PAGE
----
SINCE the design of drill jigs permits the adoption of an almost unlimited range of new ideas it is curious to note the lack of originality in the minor components. Most of the common accessories—clamps, screws, pins, bushings and the like—have remained unaltered for years. And yet, in all of them, there is some room for improvement. It is true that the measure of possible improvement is not great; often it is merely a pin here, a screw there, an alteration of an existing part, or perhaps only a rearrangement of some of the parts. But all these changes are within the scope of the operator himself; he should not wait for the jig producer to furnish him with ideas. As a matter of fact, if any little defect is allowed to continue unchecked it is the fault, not of the producer, but of the jig operator who, because he is using the jig in actual practice, is in the better position to see where it is wrong. At any rate, as far as the present writer can ascertain, nothing on this subject has ever before been published from the jig producing end. It remains, therefore, for someone at the other end—the jig operating end—to point out some of the defects of small accessories and how to correct them. These notes, although they chiefly concern the operator, are directed to the producer as well, because many of the ideas to be mentioned could well be incorporated in the jig before it is delivered to the shop.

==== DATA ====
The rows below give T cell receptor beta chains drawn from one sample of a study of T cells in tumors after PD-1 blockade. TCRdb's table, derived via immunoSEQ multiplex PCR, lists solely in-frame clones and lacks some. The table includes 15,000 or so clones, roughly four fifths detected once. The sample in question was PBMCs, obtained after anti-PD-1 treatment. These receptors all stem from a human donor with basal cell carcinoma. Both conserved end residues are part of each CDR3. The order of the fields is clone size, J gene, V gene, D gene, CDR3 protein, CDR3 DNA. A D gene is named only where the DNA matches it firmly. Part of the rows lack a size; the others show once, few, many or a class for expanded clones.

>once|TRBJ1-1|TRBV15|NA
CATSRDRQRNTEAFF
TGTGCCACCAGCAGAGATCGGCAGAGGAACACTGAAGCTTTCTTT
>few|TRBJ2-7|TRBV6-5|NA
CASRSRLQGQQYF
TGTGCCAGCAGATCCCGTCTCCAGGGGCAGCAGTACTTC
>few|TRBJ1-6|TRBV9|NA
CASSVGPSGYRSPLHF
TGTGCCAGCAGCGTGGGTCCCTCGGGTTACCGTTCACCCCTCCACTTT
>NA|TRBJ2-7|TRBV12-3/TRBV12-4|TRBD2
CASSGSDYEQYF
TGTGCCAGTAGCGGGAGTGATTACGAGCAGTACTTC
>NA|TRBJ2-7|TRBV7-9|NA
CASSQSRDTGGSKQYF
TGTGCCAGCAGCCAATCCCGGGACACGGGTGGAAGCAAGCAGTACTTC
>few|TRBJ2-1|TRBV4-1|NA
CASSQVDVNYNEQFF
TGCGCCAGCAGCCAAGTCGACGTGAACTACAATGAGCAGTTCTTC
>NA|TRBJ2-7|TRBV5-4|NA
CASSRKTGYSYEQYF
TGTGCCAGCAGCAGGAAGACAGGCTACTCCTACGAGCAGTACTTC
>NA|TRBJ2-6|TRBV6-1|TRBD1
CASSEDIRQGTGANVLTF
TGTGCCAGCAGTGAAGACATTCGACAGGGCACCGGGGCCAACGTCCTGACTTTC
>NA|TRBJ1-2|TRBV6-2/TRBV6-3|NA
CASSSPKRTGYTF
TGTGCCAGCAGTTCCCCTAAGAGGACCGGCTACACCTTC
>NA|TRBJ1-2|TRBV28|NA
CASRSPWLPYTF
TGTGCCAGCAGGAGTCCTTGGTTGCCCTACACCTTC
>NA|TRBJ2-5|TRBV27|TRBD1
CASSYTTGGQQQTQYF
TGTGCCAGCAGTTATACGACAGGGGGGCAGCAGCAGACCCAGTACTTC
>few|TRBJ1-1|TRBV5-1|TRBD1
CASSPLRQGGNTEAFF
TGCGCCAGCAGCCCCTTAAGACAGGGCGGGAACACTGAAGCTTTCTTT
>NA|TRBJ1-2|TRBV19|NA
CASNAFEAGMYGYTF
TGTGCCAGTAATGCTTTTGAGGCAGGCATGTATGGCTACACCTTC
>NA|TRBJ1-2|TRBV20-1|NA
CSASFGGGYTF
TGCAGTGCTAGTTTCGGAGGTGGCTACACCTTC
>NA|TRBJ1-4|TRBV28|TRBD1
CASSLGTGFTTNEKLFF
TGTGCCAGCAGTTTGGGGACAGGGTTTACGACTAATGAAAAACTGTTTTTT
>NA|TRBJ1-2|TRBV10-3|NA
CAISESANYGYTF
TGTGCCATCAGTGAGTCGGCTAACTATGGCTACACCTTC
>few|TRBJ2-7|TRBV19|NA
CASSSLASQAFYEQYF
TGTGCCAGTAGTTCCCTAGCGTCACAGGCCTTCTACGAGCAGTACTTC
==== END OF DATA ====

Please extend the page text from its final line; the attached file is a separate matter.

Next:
CitationDownload as .RIS
MCB UP Ltd
Copyright © 1945, MCB UP Limited